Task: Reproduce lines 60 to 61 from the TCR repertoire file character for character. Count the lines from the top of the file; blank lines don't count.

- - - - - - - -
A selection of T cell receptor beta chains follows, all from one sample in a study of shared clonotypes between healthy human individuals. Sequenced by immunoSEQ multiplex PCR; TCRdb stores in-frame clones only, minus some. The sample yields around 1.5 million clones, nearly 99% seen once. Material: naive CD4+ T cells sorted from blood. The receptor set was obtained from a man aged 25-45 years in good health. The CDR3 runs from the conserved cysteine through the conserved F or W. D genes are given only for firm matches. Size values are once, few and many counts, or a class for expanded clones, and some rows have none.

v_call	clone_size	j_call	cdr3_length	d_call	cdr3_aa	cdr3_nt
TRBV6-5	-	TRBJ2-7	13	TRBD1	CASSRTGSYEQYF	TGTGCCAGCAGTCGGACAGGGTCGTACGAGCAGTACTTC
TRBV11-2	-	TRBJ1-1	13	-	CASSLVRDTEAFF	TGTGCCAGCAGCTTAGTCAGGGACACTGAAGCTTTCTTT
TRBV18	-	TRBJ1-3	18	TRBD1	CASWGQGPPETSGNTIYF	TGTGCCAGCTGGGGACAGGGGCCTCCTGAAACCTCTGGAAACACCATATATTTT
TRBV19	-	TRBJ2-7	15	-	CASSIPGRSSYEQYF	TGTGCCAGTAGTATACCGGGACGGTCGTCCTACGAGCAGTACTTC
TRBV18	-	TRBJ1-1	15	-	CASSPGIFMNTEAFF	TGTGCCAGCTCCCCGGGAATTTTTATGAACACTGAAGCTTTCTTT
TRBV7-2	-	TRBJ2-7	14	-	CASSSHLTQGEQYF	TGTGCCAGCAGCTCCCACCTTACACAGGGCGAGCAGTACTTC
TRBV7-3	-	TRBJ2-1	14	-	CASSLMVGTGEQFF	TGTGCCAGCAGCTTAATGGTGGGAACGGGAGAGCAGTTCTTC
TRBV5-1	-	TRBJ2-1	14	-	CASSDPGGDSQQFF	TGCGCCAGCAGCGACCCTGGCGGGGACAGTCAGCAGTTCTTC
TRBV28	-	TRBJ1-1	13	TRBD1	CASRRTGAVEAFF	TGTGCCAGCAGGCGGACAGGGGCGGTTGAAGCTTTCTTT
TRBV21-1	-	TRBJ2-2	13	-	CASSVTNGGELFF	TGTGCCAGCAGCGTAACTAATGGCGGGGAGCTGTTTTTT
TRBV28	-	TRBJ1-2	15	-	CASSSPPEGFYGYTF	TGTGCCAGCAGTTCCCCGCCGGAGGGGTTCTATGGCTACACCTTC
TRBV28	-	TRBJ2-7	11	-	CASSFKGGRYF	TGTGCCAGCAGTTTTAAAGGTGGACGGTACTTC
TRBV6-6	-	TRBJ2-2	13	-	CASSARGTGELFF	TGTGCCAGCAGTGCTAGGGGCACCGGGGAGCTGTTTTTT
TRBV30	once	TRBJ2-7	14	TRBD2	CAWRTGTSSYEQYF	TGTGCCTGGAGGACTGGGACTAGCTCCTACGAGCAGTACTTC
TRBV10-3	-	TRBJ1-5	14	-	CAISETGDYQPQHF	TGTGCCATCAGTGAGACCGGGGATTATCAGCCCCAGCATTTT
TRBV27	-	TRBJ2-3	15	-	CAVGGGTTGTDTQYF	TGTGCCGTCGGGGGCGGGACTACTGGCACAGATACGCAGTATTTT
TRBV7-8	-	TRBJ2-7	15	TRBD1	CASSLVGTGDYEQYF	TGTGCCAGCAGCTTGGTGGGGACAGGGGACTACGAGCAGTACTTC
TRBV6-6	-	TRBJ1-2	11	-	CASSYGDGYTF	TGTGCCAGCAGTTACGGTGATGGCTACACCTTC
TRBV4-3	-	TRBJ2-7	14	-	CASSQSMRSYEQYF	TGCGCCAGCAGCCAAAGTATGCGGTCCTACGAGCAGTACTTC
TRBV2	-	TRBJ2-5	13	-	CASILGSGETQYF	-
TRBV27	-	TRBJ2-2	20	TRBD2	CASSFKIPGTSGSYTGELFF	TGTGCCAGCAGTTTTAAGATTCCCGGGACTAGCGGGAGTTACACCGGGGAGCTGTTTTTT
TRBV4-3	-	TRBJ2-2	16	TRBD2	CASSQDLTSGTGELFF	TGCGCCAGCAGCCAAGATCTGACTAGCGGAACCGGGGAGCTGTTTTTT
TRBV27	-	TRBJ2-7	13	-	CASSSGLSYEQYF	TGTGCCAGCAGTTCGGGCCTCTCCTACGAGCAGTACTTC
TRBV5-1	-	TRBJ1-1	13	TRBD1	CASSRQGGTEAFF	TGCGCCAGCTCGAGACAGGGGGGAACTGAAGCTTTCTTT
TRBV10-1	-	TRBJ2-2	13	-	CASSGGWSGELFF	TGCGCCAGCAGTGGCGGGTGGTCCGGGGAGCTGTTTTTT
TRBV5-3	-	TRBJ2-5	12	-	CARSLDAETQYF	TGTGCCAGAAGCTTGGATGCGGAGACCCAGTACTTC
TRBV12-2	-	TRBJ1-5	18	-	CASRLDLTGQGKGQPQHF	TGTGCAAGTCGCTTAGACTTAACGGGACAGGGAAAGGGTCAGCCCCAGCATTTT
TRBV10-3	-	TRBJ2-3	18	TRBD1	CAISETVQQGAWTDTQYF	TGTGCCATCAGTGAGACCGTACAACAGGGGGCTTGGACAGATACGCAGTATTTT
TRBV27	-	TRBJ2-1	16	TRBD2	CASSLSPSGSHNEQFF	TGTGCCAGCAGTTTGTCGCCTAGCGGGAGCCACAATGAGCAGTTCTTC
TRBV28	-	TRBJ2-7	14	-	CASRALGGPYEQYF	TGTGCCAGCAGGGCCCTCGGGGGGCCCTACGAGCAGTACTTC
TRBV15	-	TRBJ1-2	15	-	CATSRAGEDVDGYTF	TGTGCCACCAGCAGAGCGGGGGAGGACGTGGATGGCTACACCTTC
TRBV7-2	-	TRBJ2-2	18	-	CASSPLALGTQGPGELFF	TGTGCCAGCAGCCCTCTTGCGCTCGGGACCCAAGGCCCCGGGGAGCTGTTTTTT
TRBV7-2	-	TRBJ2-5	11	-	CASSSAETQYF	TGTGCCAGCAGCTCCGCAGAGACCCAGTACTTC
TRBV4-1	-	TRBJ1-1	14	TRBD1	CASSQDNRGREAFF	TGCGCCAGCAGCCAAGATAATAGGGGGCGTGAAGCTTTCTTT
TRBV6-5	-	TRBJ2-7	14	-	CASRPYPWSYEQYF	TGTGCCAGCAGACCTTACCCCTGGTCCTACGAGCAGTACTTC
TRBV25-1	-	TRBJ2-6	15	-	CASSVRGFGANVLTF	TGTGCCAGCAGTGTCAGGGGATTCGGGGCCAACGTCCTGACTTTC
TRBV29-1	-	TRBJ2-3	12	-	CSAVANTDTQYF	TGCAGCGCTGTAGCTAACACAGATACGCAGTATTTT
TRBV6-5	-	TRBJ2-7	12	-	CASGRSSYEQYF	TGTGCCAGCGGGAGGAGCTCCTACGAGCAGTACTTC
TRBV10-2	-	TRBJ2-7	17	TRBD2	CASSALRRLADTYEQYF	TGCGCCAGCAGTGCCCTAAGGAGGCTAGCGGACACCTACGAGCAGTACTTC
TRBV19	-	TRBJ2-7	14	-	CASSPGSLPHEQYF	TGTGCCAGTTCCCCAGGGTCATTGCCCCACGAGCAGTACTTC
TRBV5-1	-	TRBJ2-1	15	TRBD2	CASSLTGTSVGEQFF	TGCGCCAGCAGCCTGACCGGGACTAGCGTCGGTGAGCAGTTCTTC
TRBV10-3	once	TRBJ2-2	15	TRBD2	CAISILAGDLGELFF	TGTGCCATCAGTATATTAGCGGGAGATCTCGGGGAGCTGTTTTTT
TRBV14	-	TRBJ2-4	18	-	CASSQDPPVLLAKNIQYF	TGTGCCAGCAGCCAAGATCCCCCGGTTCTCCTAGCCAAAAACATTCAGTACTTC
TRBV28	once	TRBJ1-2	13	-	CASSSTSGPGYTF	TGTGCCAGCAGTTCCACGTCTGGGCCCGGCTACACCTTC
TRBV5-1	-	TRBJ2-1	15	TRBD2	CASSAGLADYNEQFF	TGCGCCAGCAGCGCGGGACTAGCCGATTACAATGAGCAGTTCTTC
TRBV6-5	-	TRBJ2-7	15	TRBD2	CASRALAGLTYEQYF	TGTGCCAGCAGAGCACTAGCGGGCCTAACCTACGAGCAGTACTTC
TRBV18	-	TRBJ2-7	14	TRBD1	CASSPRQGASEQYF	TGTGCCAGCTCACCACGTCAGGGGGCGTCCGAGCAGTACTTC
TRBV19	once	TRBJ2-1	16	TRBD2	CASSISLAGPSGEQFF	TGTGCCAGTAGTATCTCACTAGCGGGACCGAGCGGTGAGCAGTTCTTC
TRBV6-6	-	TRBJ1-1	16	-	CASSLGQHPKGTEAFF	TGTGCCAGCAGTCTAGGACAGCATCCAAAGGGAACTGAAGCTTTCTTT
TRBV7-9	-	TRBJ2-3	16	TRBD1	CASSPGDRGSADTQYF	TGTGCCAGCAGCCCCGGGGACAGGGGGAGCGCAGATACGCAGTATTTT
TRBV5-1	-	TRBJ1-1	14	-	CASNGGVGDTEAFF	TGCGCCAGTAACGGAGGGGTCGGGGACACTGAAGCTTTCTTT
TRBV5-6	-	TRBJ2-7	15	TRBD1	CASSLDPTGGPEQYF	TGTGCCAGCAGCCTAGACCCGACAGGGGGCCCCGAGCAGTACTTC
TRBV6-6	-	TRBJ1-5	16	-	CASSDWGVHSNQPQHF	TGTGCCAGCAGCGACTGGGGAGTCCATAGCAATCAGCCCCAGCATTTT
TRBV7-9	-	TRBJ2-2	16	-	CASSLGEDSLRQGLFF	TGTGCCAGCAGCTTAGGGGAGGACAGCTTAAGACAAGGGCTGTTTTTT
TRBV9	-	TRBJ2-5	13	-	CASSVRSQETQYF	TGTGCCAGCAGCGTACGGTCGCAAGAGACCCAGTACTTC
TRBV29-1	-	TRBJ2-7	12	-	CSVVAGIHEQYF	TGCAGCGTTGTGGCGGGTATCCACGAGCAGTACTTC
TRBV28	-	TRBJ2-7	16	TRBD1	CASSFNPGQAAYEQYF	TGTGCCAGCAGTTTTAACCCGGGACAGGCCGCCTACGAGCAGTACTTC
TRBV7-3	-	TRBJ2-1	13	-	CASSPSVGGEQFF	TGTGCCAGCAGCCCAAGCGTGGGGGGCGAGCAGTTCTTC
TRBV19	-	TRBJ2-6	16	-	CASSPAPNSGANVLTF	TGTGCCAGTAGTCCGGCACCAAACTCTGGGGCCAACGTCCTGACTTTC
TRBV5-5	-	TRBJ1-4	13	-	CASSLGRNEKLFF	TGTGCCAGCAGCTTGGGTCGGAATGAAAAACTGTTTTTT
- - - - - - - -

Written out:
TRBV7-3	-	TRBJ2-1	13	-	CASSPSVGGEQFF	TGTGCCAGCAGCCCAAGCGTGGGGGGCGAGCAGTTCTTC
TRBV19	-	TRBJ2-6	16	-	CASSPAPNSGANVLTF	TGTGCCAGTAGTCCGGCACCAAACTCTGGGGCCAACGTCCTGACTTTC